I’m curious about current trends. If you have school age children, is it a challenge to balance unstructured and scheduled sports, lessons, etc.?  What is your philosophy toward free play time and organized activity for children?

If you’re interested in other things the Bible does NOT say, check out these links.

What the Bible does NOT Say about Marriage.

What the Bible does NOT Say about Self-Esteem

15 thoughts on “Who is Watching Whom?

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  1. Great post! Balancing free play, organized activities, school work, spiritual practice, peer time, and family time is sometimes difficult, but can be done. Having this balance is so important for the development of the child. Thank you for sharing this.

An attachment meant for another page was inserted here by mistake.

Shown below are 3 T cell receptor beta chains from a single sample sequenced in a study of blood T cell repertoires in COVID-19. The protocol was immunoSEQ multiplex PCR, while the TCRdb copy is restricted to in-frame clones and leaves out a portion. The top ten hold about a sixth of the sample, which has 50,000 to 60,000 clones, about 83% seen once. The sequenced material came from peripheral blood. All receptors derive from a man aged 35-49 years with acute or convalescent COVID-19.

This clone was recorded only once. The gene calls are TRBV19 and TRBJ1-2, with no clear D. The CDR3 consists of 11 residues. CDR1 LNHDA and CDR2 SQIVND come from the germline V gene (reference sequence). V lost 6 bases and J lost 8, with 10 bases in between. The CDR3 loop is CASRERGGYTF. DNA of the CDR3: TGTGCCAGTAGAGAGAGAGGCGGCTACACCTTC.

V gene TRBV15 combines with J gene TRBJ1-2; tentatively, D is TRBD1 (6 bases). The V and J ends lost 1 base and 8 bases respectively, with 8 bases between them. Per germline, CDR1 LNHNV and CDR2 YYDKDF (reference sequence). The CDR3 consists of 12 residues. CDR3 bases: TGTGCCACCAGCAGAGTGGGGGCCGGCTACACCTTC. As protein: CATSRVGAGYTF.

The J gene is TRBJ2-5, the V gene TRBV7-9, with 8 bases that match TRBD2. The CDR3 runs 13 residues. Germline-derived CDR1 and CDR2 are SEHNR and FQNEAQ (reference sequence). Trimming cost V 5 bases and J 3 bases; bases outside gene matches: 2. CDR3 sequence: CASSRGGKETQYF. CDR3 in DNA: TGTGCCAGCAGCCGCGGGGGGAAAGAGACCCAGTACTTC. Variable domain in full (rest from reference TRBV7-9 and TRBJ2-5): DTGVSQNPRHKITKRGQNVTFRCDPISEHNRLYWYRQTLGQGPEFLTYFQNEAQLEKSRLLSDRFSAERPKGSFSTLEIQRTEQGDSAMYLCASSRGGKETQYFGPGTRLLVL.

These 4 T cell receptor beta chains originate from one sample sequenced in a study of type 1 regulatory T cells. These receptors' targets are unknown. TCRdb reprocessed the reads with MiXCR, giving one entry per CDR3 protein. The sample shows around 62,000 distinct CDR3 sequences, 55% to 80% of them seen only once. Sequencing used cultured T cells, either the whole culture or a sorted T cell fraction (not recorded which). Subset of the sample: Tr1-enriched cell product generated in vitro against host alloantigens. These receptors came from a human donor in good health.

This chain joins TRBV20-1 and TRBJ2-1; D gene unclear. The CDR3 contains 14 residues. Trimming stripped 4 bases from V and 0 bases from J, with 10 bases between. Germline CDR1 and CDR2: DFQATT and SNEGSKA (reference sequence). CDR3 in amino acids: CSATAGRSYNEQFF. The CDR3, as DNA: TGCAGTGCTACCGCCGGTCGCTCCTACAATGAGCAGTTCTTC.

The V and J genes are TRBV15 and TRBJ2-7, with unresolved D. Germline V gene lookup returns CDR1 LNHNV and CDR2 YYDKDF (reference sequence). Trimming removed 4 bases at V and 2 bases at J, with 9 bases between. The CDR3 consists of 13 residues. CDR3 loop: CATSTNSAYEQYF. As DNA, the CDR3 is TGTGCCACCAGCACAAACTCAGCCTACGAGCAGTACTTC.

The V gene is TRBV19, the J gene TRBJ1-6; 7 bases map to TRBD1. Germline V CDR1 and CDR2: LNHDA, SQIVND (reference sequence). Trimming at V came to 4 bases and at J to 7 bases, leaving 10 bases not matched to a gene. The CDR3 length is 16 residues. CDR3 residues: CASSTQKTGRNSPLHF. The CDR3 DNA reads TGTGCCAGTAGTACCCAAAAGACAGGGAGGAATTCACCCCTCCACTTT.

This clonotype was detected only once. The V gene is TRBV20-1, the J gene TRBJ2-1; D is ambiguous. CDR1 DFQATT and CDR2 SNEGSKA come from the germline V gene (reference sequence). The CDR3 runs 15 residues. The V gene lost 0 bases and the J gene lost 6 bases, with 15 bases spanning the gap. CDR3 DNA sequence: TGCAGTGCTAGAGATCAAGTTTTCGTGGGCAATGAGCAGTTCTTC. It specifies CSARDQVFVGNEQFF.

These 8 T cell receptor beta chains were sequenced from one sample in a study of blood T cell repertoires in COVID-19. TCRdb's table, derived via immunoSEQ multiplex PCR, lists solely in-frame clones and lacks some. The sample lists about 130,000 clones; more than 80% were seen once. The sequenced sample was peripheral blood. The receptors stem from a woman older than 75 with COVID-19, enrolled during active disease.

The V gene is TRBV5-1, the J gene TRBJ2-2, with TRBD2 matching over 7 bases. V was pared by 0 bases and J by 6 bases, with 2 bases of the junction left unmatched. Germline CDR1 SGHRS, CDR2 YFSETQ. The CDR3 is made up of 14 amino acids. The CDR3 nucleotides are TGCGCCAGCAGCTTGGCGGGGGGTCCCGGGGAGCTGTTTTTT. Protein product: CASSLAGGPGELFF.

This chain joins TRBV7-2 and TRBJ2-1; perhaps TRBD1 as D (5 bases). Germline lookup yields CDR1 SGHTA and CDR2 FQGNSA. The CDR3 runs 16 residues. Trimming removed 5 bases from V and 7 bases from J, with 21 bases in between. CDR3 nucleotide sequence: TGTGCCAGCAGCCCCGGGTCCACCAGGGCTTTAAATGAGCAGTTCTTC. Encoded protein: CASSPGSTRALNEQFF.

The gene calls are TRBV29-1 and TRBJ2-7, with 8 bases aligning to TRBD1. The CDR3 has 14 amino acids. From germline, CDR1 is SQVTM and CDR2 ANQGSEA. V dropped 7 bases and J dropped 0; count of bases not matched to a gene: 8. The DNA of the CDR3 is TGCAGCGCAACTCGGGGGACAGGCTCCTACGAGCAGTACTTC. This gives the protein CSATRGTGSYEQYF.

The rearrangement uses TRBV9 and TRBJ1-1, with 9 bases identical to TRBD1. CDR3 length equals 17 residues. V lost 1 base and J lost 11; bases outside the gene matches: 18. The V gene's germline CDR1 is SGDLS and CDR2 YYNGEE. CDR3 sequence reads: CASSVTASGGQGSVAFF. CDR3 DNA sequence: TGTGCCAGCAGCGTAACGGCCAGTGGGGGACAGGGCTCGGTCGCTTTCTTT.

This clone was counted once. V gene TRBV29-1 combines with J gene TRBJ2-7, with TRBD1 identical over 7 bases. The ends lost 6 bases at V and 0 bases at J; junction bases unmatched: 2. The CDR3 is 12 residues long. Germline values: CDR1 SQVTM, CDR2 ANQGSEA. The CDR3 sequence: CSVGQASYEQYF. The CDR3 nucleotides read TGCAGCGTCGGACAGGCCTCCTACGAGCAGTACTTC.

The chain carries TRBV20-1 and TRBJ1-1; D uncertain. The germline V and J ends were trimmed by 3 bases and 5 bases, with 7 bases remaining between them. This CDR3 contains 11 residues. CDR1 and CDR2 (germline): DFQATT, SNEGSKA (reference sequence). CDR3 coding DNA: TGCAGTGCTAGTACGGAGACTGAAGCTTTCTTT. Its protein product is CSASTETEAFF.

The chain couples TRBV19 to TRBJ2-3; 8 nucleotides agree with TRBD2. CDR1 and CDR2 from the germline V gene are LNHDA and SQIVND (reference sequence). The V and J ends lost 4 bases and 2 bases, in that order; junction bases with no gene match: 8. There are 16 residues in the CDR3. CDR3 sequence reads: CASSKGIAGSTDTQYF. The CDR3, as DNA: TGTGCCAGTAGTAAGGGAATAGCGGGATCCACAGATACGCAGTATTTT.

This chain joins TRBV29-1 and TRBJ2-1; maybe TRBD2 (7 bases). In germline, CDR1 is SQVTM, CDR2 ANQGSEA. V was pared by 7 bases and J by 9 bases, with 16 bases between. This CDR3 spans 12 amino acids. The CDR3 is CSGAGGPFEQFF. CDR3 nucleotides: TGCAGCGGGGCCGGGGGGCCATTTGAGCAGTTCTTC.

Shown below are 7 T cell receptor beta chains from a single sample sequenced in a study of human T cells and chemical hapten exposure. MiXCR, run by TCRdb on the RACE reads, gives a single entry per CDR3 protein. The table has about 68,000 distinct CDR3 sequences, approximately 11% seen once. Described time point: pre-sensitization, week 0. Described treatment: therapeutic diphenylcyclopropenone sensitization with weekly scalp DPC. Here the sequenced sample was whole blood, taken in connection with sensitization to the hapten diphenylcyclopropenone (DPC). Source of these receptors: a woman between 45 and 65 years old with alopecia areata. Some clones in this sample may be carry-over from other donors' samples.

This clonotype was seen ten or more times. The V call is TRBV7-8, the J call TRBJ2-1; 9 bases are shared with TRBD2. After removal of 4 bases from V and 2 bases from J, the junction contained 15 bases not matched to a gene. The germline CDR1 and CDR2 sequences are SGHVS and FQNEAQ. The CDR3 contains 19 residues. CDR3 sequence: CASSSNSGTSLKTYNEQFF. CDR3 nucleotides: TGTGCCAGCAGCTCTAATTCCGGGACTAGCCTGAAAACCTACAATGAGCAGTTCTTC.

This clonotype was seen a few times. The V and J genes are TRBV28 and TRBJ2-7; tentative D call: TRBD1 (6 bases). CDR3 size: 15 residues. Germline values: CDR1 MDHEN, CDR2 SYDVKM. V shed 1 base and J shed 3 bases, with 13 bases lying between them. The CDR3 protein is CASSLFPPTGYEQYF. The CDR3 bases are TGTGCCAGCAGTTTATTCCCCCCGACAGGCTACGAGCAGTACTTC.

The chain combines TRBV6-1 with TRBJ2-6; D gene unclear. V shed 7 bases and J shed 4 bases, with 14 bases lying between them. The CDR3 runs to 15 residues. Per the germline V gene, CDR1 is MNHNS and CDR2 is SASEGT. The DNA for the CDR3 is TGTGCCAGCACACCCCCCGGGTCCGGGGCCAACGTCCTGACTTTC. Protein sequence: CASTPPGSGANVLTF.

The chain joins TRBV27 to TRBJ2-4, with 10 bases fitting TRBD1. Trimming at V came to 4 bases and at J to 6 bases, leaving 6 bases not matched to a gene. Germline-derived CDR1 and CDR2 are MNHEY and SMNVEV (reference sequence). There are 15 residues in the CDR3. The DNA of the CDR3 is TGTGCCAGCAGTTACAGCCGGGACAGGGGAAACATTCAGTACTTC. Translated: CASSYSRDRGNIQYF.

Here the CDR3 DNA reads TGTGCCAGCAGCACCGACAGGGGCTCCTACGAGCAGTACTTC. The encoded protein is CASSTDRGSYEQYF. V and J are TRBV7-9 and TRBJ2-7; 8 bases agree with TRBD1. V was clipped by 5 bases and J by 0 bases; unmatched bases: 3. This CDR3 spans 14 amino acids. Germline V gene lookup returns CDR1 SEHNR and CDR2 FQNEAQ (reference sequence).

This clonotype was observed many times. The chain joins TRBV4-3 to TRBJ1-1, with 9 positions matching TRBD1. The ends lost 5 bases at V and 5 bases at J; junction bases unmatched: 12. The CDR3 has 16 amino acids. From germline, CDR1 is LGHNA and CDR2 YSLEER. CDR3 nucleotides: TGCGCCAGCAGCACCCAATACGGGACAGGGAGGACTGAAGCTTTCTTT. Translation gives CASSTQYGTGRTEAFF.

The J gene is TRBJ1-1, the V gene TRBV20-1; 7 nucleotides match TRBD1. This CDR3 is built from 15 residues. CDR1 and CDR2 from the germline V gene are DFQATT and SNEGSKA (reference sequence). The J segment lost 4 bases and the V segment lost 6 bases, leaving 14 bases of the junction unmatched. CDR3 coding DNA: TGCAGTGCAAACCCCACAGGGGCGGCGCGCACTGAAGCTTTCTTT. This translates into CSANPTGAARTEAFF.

1. Thank you Kristin. Yes – balance is the challenge, not only in raising children, but in all aspects of life. Thanks for stopping by!

  2. Hi Cara,
    I agree with your observation that families are under great pressure these days. Maybe some of it is self imposed, but it’s pressure nonetheless. When our daughter was born, I went back to work part time. It was a blessing to have that option, for my goal was to make sure my husband and I spent more time with our children than anyone else. At the time I did not really understood why, but somehow I knew it was important for our family. You must have been a great blessing to the family you served.
    Blessings back!

  3. This is very thought provoking, Judy.